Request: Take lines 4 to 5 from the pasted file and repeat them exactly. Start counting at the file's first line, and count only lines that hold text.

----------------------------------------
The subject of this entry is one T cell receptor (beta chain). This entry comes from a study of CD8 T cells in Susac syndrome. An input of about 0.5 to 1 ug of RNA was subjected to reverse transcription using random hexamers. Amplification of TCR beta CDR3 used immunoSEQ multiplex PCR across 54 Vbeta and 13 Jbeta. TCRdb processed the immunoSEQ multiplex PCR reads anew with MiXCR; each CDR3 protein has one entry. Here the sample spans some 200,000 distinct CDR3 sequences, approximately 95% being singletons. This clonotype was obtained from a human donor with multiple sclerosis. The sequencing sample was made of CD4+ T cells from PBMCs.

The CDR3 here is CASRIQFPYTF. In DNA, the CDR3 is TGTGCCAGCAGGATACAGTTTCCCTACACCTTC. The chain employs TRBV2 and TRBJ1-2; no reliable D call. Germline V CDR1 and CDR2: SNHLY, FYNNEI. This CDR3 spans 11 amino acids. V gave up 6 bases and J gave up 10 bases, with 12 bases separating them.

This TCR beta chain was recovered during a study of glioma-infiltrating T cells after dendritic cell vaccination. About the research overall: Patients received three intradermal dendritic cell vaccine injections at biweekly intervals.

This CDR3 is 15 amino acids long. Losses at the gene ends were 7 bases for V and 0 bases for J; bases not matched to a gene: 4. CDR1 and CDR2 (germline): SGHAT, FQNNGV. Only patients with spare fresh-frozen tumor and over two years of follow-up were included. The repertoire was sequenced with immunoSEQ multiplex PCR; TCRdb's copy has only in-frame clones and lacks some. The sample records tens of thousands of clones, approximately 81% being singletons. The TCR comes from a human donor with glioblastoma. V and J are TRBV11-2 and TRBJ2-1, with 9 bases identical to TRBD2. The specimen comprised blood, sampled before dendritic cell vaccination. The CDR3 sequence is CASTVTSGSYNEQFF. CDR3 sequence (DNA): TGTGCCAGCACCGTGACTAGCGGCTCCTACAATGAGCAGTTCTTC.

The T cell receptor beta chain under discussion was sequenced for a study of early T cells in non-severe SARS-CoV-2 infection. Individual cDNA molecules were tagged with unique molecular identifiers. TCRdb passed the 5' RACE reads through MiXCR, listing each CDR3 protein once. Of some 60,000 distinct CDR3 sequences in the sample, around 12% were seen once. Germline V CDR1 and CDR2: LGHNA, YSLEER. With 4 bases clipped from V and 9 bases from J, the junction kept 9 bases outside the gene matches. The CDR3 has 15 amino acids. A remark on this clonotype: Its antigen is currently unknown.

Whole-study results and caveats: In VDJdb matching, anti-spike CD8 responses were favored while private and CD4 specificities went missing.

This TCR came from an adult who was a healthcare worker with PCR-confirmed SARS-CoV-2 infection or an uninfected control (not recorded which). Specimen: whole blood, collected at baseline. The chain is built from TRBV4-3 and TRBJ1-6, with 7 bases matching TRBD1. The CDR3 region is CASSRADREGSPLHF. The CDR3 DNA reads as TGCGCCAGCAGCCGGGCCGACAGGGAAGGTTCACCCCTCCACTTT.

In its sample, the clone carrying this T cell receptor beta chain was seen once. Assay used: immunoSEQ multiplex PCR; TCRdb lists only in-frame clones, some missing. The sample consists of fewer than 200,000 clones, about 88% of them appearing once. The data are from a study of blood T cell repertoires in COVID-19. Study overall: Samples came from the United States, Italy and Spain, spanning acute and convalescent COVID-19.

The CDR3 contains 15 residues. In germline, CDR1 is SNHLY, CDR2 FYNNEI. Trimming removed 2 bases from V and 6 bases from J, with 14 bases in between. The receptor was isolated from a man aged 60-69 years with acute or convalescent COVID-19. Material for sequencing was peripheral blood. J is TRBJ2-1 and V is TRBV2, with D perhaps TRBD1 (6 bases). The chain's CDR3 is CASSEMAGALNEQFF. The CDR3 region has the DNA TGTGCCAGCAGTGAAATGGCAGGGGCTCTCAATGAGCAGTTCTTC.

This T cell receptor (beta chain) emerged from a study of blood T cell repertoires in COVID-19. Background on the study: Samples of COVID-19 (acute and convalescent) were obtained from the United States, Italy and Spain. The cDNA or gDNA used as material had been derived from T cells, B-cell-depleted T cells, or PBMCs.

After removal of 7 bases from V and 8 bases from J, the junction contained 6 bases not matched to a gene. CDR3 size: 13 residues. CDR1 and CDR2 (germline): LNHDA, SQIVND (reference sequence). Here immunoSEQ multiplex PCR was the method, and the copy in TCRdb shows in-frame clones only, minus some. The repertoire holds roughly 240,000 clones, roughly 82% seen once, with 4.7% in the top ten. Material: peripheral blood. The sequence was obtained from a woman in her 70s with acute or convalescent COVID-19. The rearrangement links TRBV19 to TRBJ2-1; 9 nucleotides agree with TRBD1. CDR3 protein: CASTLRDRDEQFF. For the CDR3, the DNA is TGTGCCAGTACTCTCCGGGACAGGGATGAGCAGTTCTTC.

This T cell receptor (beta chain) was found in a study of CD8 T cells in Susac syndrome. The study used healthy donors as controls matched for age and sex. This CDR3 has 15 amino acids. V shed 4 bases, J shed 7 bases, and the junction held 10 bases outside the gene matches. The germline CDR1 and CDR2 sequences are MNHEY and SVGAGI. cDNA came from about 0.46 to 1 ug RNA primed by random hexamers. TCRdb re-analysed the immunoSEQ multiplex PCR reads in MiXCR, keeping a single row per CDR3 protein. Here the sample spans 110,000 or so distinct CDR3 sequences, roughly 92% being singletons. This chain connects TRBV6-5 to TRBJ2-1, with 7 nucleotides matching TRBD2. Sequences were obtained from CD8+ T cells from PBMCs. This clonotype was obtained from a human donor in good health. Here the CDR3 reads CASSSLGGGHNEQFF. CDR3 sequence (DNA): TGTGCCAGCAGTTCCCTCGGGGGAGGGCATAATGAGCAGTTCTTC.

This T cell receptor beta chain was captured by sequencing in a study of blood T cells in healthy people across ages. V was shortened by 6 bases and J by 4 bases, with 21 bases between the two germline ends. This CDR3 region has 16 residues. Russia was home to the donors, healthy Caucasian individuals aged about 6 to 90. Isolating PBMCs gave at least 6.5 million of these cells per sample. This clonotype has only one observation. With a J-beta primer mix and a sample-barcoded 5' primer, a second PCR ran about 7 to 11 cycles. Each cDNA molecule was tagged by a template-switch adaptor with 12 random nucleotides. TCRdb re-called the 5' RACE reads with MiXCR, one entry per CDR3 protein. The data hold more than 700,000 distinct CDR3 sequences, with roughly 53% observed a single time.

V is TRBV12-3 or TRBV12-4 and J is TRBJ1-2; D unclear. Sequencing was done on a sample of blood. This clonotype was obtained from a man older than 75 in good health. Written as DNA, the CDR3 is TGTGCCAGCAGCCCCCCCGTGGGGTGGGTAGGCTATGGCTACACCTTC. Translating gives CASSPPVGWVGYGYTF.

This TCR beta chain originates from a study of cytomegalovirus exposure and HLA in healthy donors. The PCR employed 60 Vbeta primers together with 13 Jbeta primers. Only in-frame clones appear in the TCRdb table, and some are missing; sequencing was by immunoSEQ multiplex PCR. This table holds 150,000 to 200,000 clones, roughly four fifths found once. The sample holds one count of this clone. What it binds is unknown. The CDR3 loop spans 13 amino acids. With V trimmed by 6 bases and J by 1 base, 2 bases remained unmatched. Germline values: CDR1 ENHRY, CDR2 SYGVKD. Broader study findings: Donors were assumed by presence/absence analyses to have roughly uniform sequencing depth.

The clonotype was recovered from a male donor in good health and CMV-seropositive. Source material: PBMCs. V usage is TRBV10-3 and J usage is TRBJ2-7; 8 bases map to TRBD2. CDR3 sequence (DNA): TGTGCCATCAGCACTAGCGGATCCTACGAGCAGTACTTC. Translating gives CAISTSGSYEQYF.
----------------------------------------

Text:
This CDR3 is 15 amino acids long. Losses at the gene ends were 7 bases for V and 0 bases for J; bases not matched to a gene: 4. CDR1 and CDR2 (germline): SGHAT, FQNNGV. Only patients with spare fresh-frozen tumor and over two years of follow-up were included. The repertoire was sequenced with immunoSEQ multiplex PCR; TCRdb's copy has only in-frame clones and lacks some. The sample records tens of thousands of clones, approximately 81% being singletons. The TCR comes from a human donor with glioblastoma. V and J are TRBV11-2 and TRBJ2-1, with 9 bases identical to TRBD2. The specimen comprised blood, sampled before dendritic cell vaccination. The CDR3 sequence is CASTVTSGSYNEQFF. CDR3 sequence (DNA): TGTGCCAGCACCGTGACTAGCGGCTCCTACAATGAGCAGTTCTTC.

The T cell receptor beta chain under discussion was sequenced for a study of early T cells in non-severe SARS-CoV-2 infection. Individual cDNA molecules were tagged with unique molecular identifiers. TCRdb passed the 5' RACE reads through MiXCR, listing each CDR3 protein once. Of some 60,000 distinct CDR3 sequences in the sample, around 12% were seen once. Germline V CDR1 and CDR2: LGHNA, YSLEER. With 4 bases clipped from V and 9 bases from J, the junction kept 9 bases outside the gene matches. The CDR3 has 15 amino acids. A remark on this clonotype: Its antigen is currently unknown.